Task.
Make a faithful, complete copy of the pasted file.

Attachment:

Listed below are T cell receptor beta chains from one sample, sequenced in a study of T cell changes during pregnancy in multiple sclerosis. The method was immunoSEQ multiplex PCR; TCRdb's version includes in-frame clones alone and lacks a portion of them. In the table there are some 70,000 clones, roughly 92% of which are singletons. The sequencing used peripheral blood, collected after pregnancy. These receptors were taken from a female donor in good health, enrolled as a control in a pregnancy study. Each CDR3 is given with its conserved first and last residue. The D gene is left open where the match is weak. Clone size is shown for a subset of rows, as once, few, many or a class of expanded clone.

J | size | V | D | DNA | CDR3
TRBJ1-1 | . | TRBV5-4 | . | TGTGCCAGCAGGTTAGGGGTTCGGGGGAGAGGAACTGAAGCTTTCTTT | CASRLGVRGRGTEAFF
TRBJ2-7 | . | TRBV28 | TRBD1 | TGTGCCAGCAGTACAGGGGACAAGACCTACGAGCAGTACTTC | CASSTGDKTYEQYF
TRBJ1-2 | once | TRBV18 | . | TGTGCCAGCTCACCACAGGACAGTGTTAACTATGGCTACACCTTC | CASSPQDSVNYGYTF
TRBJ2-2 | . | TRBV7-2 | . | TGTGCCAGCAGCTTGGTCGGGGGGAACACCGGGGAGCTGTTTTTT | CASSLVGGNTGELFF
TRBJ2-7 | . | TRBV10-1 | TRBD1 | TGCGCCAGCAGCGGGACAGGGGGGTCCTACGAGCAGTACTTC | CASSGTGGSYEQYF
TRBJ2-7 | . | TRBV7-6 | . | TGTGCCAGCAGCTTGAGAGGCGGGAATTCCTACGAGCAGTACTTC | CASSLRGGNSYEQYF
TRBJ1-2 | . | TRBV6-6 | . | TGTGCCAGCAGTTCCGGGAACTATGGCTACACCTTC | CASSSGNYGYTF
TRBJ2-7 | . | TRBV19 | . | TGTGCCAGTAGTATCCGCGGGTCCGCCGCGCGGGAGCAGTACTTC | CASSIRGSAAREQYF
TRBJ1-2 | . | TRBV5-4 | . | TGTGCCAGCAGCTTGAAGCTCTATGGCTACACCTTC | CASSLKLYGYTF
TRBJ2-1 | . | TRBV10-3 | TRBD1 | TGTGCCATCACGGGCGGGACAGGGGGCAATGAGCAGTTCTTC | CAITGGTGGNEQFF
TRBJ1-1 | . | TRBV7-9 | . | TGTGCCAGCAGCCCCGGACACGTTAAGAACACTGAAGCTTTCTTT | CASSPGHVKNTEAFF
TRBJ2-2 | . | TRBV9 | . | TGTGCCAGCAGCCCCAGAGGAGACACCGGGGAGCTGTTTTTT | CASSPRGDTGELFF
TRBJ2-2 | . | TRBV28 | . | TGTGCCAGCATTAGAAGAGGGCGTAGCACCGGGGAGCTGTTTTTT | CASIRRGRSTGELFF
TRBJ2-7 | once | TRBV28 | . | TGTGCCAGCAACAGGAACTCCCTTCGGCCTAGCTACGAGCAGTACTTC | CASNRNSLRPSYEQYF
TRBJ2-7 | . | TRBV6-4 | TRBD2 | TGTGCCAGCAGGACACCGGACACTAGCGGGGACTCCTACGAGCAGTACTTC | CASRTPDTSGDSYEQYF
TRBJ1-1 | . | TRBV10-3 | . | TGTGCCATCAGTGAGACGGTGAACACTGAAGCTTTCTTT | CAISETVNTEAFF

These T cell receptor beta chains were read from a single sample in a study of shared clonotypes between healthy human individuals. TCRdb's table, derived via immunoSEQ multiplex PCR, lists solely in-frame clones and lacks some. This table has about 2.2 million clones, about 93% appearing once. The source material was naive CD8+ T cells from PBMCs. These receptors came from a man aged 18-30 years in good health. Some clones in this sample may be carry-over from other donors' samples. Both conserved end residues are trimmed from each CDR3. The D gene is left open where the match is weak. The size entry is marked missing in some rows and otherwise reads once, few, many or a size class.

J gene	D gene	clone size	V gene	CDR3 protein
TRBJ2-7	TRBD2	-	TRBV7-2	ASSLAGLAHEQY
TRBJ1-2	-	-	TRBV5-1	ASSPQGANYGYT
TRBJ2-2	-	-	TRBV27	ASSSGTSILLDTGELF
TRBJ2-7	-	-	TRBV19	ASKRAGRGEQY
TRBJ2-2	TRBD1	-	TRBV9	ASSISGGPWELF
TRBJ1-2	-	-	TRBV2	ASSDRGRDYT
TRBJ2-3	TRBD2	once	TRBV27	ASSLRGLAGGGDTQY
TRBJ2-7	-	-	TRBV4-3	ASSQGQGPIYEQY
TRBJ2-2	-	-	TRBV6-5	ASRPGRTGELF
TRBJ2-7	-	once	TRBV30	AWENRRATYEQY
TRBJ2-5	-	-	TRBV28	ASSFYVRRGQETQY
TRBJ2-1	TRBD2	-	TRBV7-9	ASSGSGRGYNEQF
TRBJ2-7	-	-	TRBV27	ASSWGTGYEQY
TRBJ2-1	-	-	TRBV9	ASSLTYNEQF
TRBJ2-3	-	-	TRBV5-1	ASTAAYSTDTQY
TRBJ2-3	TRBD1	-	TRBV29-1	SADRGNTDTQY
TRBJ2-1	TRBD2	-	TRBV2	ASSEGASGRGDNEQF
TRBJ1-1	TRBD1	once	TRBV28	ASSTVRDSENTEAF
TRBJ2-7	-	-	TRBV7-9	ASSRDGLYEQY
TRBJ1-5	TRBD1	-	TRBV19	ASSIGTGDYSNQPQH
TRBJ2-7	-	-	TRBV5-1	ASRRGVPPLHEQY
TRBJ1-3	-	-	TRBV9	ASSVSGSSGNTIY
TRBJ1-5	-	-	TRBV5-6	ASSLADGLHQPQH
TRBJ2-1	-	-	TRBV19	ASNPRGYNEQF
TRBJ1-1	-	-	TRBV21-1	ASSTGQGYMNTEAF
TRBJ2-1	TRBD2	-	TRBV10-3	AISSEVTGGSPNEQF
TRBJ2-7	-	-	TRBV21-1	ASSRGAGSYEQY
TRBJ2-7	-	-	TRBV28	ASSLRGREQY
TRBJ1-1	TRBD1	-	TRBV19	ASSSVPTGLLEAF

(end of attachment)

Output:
Listed below are T cell receptor beta chains from one sample, sequenced in a study of T cell changes during pregnancy in multiple sclerosis. The method was immunoSEQ multiplex PCR; TCRdb's version includes in-frame clones alone and lacks a portion of them. In the table there are some 70,000 clones, roughly 92% of which are singletons. The sequencing used peripheral blood, collected after pregnancy. These receptors were taken from a female donor in good health, enrolled as a control in a pregnancy study. Each CDR3 is given with its conserved first and last residue. The D gene is left open where the match is weak. Clone size is shown for a subset of rows, as once, few, many or a class of expanded clone.

J | size | V | D | DNA | CDR3
TRBJ1-1 | . | TRBV5-4 | . | TGTGCCAGCAGGTTAGGGGTTCGGGGGAGAGGAACTGAAGCTTTCTTT | CASRLGVRGRGTEAFF
TRBJ2-7 | . | TRBV28 | TRBD1 | TGTGCCAGCAGTACAGGGGACAAGACCTACGAGCAGTACTTC | CASSTGDKTYEQYF
TRBJ1-2 | once | TRBV18 | . | TGTGCCAGCTCACCACAGGACAGTGTTAACTATGGCTACACCTTC | CASSPQDSVNYGYTF
TRBJ2-2 | . | TRBV7-2 | . | TGTGCCAGCAGCTTGGTCGGGGGGAACACCGGGGAGCTGTTTTTT | CASSLVGGNTGELFF
TRBJ2-7 | . | TRBV10-1 | TRBD1 | TGCGCCAGCAGCGGGACAGGGGGGTCCTACGAGCAGTACTTC | CASSGTGGSYEQYF
TRBJ2-7 | . | TRBV7-6 | . | TGTGCCAGCAGCTTGAGAGGCGGGAATTCCTACGAGCAGTACTTC | CASSLRGGNSYEQYF
TRBJ1-2 | . | TRBV6-6 | . | TGTGCCAGCAGTTCCGGGAACTATGGCTACACCTTC | CASSSGNYGYTF
TRBJ2-7 | . | TRBV19 | . | TGTGCCAGTAGTATCCGCGGGTCCGCCGCGCGGGAGCAGTACTTC | CASSIRGSAAREQYF
TRBJ1-2 | . | TRBV5-4 | . | TGTGCCAGCAGCTTGAAGCTCTATGGCTACACCTTC | CASSLKLYGYTF
TRBJ2-1 | . | TRBV10-3 | TRBD1 | TGTGCCATCACGGGCGGGACAGGGGGCAATGAGCAGTTCTTC | CAITGGTGGNEQFF
TRBJ1-1 | . | TRBV7-9 | . | TGTGCCAGCAGCCCCGGACACGTTAAGAACACTGAAGCTTTCTTT | CASSPGHVKNTEAFF
TRBJ2-2 | . | TRBV9 | . | TGTGCCAGCAGCCCCAGAGGAGACACCGGGGAGCTGTTTTTT | CASSPRGDTGELFF
TRBJ2-2 | . | TRBV28 | . | TGTGCCAGCATTAGAAGAGGGCGTAGCACCGGGGAGCTGTTTTTT | CASIRRGRSTGELFF
TRBJ2-7 | once | TRBV28 | . | TGTGCCAGCAACAGGAACTCCCTTCGGCCTAGCTACGAGCAGTACTTC | CASNRNSLRPSYEQYF
TRBJ2-7 | . | TRBV6-4 | TRBD2 | TGTGCCAGCAGGACACCGGACACTAGCGGGGACTCCTACGAGCAGTACTTC | CASRTPDTSGDSYEQYF
TRBJ1-1 | . | TRBV10-3 | . | TGTGCCATCAGTGAGACGGTGAACACTGAAGCTTTCTTT | CAISETVNTEAFF

These T cell receptor beta chains were read from a single sample in a study of shared clonotypes between healthy human individuals. TCRdb's table, derived via immunoSEQ multiplex PCR, lists solely in-frame clones and lacks some. This table has about 2.2 million clones, about 93% appearing once. The source material was naive CD8+ T cells from PBMCs. These receptors came from a man aged 18-30 years in good health. Some clones in this sample may be carry-over from other donors' samples. Both conserved end residues are trimmed from each CDR3. The D gene is left open where the match is weak. The size entry is marked missing in some rows and otherwise reads once, few, many or a size class.

J gene	D gene	clone size	V gene	CDR3 protein
TRBJ2-7	TRBD2	-	TRBV7-2	ASSLAGLAHEQY
TRBJ1-2	-	-	TRBV5-1	ASSPQGANYGYT
TRBJ2-2	-	-	TRBV27	ASSSGTSILLDTGELF
TRBJ2-7	-	-	TRBV19	ASKRAGRGEQY
TRBJ2-2	TRBD1	-	TRBV9	ASSISGGPWELF
TRBJ1-2	-	-	TRBV2	ASSDRGRDYT
TRBJ2-3	TRBD2	once	TRBV27	ASSLRGLAGGGDTQY
TRBJ2-7	-	-	TRBV4-3	ASSQGQGPIYEQY
TRBJ2-2	-	-	TRBV6-5	ASRPGRTGELF
TRBJ2-7	-	once	TRBV30	AWENRRATYEQY
TRBJ2-5	-	-	TRBV28	ASSFYVRRGQETQY
TRBJ2-1	TRBD2	-	TRBV7-9	ASSGSGRGYNEQF
TRBJ2-7	-	-	TRBV27	ASSWGTGYEQY
TRBJ2-1	-	-	TRBV9	ASSLTYNEQF
TRBJ2-3	-	-	TRBV5-1	ASTAAYSTDTQY
TRBJ2-3	TRBD1	-	TRBV29-1	SADRGNTDTQY
TRBJ2-1	TRBD2	-	TRBV2	ASSEGASGRGDNEQF
TRBJ1-1	TRBD1	once	TRBV28	ASSTVRDSENTEAF
TRBJ2-7	-	-	TRBV7-9	ASSRDGLYEQY
TRBJ1-5	TRBD1	-	TRBV19	ASSIGTGDYSNQPQH
TRBJ2-7	-	-	TRBV5-1	ASRRGVPPLHEQY
TRBJ1-3	-	-	TRBV9	ASSVSGSSGNTIY
TRBJ1-5	-	-	TRBV5-6	ASSLADGLHQPQH
TRBJ2-1	-	-	TRBV19	ASNPRGYNEQF
TRBJ1-1	-	-	TRBV21-1	ASSTGQGYMNTEAF
TRBJ2-1	TRBD2	-	TRBV10-3	AISSEVTGGSPNEQF
TRBJ2-7	-	-	TRBV21-1	ASSRGAGSYEQY
TRBJ2-7	-	-	TRBV28	ASSLRGREQY
TRBJ1-1	TRBD1	-	TRBV19	ASSSVPTGLLEAF